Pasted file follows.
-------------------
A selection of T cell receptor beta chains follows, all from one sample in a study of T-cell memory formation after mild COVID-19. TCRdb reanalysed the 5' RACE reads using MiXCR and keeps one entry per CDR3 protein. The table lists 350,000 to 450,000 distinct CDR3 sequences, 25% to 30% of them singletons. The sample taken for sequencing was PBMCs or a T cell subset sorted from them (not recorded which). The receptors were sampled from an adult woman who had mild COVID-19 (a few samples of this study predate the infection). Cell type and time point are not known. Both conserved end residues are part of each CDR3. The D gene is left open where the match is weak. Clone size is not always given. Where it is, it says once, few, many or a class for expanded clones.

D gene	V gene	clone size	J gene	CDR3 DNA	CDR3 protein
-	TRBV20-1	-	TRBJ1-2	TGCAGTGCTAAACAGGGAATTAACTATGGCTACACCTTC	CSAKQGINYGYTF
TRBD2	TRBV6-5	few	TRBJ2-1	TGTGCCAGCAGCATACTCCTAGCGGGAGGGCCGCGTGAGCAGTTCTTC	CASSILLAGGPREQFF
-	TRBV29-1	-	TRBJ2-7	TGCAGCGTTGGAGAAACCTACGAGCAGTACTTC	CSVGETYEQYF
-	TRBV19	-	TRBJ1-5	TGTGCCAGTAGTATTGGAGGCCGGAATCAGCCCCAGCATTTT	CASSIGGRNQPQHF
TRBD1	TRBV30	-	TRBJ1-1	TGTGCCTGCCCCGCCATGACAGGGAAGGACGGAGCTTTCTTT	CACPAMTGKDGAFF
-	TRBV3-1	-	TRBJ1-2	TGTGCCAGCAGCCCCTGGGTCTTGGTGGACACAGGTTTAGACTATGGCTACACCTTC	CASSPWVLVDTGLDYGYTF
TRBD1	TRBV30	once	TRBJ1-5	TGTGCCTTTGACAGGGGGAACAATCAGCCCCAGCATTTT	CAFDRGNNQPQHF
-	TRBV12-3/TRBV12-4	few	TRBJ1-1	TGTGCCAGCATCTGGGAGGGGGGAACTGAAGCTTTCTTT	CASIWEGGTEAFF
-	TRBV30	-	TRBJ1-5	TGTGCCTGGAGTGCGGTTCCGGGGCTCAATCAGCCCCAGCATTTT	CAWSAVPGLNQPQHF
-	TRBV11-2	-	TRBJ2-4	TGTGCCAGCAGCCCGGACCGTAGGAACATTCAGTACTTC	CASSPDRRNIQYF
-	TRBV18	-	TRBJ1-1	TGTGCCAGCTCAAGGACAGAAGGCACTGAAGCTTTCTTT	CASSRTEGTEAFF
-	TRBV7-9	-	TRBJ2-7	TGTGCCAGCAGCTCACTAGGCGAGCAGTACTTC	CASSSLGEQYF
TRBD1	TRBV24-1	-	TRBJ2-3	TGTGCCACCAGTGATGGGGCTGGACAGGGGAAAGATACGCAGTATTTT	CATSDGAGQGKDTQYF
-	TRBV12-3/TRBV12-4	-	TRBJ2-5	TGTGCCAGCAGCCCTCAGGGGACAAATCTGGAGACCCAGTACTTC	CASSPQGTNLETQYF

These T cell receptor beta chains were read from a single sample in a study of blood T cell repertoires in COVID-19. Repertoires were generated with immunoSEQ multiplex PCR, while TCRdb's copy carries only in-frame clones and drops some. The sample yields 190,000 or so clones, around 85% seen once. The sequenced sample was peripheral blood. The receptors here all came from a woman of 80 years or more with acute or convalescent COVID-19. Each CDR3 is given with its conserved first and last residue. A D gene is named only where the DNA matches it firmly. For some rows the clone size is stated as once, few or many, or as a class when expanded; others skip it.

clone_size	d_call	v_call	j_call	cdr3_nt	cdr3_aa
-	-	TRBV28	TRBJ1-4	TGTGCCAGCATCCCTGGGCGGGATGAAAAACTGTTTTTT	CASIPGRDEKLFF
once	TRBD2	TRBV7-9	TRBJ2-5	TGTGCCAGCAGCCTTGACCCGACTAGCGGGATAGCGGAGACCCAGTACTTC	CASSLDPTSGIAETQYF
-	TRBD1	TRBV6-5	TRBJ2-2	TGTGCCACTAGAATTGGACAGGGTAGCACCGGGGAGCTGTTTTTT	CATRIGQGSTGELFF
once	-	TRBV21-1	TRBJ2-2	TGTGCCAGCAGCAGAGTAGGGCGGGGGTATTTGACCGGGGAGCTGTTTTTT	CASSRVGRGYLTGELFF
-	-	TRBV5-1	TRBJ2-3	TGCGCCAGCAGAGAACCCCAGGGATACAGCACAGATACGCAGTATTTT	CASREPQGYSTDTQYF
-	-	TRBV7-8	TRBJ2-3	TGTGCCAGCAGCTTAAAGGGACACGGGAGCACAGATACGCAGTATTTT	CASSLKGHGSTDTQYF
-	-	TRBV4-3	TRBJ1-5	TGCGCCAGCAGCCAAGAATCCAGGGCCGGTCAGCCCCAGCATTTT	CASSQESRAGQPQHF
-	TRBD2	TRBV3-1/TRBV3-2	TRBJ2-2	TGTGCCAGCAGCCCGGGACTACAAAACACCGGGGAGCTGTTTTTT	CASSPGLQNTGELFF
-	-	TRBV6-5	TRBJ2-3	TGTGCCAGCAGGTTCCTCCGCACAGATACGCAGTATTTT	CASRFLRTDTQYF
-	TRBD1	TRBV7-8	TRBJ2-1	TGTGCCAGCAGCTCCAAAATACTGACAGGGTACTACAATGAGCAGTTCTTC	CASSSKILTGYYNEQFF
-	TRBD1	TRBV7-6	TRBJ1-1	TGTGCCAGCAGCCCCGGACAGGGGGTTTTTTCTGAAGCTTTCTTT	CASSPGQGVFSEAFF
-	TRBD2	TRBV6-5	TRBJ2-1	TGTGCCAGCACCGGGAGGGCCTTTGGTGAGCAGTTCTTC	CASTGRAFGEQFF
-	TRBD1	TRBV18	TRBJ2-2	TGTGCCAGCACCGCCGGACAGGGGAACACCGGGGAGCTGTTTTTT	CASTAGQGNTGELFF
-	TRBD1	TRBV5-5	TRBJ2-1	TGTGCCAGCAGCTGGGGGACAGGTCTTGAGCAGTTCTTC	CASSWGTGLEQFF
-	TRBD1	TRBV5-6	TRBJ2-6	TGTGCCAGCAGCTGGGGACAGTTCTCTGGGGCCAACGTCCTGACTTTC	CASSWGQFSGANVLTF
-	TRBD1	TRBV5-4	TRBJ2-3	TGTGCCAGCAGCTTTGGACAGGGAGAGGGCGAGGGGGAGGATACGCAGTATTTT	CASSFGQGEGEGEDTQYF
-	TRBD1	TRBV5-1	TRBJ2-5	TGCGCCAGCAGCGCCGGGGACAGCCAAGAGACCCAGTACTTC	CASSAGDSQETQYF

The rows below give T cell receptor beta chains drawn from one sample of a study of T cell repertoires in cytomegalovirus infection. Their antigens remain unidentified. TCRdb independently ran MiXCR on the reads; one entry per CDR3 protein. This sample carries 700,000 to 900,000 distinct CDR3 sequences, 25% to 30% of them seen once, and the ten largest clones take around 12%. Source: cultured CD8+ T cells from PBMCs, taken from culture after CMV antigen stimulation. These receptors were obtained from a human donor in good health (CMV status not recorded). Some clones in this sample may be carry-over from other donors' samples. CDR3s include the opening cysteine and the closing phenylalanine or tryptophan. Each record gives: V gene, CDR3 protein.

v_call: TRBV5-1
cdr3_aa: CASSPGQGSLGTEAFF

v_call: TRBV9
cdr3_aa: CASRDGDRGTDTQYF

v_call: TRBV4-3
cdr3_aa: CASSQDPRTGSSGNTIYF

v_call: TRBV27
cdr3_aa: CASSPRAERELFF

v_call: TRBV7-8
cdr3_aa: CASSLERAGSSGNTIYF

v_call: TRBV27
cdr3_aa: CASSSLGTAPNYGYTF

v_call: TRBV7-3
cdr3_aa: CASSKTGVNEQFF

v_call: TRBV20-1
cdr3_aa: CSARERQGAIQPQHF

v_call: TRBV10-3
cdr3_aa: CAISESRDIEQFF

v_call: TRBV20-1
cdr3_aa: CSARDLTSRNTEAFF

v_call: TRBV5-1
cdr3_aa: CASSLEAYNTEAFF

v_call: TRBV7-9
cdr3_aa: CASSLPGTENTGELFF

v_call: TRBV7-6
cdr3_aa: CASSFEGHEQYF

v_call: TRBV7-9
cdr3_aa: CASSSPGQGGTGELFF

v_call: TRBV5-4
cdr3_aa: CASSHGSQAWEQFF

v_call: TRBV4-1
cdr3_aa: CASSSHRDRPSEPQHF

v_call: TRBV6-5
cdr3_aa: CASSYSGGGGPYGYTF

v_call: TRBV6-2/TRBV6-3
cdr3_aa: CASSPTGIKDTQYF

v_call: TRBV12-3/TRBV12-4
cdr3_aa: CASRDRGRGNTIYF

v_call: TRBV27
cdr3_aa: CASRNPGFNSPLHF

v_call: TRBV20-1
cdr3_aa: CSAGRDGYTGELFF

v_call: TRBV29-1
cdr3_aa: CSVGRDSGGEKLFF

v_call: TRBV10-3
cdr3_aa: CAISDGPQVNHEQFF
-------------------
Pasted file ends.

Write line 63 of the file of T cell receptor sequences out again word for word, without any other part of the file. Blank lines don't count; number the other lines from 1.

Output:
v_call: TRBV7-9